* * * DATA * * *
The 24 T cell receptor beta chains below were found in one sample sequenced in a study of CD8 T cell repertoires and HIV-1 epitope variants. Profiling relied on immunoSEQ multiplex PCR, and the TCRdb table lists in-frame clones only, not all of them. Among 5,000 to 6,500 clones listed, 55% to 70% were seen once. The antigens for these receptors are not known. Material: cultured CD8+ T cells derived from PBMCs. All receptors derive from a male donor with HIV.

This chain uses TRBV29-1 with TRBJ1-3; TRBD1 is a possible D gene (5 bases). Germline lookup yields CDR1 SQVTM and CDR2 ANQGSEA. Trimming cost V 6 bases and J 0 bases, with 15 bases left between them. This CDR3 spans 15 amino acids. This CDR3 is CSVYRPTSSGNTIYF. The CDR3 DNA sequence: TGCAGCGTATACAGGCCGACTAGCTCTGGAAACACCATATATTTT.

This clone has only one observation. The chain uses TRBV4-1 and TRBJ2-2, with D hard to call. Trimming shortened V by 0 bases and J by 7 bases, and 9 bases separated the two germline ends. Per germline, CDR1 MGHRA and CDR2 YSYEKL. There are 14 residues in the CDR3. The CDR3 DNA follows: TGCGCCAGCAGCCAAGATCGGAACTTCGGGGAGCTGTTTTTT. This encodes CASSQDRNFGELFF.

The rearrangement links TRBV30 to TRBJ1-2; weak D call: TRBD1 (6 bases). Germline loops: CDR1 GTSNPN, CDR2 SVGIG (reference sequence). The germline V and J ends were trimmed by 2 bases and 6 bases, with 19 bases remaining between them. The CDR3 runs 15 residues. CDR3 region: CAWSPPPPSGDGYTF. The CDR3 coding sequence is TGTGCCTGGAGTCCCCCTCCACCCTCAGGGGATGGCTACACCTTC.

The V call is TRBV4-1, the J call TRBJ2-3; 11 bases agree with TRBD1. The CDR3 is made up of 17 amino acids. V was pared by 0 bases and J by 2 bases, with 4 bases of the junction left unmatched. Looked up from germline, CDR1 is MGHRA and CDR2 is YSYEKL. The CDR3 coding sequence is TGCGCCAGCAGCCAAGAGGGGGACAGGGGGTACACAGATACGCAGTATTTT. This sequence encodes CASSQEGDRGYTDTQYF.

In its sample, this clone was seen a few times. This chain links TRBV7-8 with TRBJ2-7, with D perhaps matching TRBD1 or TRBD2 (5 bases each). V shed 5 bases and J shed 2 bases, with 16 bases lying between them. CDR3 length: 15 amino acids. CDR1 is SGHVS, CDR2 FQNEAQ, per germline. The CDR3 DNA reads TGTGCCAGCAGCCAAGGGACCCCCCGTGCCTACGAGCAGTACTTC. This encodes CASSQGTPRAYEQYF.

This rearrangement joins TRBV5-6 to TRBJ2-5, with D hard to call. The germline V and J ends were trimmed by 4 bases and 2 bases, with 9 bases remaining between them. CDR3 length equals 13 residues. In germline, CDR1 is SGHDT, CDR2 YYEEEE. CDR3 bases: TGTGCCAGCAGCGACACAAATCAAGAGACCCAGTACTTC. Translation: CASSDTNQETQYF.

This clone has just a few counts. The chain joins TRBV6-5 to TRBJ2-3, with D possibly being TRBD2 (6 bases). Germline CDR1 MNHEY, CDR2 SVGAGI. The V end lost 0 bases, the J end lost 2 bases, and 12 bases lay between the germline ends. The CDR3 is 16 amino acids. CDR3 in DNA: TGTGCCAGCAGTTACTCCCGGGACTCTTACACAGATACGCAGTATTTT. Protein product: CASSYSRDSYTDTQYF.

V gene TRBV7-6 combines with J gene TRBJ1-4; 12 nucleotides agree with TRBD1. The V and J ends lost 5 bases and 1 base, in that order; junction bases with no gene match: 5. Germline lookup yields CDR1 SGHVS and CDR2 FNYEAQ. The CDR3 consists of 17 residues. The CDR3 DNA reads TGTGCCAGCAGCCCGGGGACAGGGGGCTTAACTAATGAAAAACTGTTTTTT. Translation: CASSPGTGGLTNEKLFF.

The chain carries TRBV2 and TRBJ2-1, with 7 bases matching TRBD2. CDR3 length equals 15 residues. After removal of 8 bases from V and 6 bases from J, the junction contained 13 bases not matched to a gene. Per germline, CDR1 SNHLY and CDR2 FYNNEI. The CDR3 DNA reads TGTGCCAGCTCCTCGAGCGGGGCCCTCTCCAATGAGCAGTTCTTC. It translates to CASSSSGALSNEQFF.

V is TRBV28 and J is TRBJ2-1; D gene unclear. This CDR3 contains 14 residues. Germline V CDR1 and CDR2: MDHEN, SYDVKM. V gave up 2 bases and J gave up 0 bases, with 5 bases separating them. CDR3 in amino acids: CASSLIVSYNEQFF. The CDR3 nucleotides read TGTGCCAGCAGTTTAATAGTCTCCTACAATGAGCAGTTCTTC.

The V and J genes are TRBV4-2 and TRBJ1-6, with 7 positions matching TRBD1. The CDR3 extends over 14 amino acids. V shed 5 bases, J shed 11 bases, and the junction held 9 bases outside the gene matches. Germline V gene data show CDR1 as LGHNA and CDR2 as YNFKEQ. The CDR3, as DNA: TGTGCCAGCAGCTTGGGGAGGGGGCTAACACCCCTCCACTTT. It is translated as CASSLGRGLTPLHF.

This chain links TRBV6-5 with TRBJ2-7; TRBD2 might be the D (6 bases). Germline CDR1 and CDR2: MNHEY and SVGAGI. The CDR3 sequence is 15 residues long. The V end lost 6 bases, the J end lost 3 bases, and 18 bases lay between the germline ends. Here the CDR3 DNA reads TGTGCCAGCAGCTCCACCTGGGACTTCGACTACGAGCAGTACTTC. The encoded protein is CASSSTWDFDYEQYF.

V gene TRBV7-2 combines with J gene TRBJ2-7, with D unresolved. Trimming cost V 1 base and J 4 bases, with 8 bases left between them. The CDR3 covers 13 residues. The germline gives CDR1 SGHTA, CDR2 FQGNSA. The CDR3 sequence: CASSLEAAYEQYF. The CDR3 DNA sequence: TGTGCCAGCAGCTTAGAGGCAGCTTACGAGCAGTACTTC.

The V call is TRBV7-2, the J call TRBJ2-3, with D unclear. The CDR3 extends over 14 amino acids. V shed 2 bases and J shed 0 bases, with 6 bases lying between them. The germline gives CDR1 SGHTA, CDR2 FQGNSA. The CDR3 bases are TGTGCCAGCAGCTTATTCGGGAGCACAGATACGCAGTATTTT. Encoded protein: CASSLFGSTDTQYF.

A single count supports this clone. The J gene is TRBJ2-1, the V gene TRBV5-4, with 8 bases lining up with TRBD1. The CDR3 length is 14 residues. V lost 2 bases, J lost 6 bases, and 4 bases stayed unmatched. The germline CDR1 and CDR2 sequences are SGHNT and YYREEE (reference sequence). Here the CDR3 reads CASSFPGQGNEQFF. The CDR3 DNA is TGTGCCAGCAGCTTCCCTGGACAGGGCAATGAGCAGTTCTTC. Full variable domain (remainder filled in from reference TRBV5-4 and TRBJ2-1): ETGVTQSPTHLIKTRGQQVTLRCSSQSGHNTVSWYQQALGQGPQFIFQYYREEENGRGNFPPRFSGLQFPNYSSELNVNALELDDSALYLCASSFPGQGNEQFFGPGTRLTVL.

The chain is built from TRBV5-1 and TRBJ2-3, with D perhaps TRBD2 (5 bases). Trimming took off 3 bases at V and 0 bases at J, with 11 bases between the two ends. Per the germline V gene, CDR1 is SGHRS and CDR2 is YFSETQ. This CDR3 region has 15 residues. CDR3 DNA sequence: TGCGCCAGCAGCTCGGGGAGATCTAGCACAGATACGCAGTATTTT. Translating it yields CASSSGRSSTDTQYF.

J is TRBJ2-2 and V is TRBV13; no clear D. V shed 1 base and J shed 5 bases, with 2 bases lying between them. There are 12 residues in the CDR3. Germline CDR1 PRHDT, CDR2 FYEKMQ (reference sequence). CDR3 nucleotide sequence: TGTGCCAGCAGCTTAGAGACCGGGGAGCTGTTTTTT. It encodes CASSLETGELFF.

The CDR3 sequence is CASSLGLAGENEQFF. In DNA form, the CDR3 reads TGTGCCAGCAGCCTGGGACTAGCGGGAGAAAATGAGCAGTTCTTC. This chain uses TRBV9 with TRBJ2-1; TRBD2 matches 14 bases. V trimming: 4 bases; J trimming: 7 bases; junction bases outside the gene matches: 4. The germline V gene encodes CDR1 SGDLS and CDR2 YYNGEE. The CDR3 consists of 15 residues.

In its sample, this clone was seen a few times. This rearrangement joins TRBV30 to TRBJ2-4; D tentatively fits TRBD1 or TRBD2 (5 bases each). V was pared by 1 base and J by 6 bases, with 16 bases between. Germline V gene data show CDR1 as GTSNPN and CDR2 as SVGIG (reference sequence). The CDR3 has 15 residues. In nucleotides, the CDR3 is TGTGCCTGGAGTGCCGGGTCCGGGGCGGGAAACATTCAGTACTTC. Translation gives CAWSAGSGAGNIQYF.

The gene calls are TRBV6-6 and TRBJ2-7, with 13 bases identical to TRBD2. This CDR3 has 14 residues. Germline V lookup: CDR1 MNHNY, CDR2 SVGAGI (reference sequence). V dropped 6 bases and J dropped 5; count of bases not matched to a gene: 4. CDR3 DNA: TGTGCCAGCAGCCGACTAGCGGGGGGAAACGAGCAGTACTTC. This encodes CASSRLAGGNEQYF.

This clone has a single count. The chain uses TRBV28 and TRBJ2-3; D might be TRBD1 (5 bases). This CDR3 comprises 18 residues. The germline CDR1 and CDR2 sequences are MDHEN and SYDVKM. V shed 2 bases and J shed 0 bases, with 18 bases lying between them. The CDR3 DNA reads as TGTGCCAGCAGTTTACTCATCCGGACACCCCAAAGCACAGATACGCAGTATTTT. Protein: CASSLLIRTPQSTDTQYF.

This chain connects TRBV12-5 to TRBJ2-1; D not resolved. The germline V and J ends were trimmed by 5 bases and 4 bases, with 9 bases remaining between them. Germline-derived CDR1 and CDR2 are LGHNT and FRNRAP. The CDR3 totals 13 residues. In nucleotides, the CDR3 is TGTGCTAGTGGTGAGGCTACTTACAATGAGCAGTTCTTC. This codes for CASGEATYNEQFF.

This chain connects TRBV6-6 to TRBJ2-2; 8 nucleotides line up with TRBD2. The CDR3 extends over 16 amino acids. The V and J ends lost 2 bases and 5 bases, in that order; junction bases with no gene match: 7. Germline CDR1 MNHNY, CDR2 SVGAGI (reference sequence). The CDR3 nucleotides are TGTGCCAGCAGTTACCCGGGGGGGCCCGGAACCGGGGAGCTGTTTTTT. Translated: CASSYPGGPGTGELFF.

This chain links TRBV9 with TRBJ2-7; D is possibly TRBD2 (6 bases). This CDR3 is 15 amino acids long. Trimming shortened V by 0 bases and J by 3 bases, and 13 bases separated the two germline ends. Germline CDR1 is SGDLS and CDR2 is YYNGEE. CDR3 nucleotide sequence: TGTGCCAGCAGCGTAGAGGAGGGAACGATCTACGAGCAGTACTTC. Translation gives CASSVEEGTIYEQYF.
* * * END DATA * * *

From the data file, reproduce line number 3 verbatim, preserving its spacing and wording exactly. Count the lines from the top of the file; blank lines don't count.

This clone has only one observation. The chain uses TRBV4-1 and TRBJ2-2, with D hard to call. Trimming shortened V by 0 bases and J by 7 bases, and 9 bases separated the two germline ends. Per germline, CDR1 MGHRA and CDR2 YSYEKL. There are 14 residues in the CDR3. The CDR3 DNA follows: TGCGCCAGCAGCCAAGATCGGAACTTCGGGGAGCTGTTTTTT. This encodes CASSQDRNFGELFF.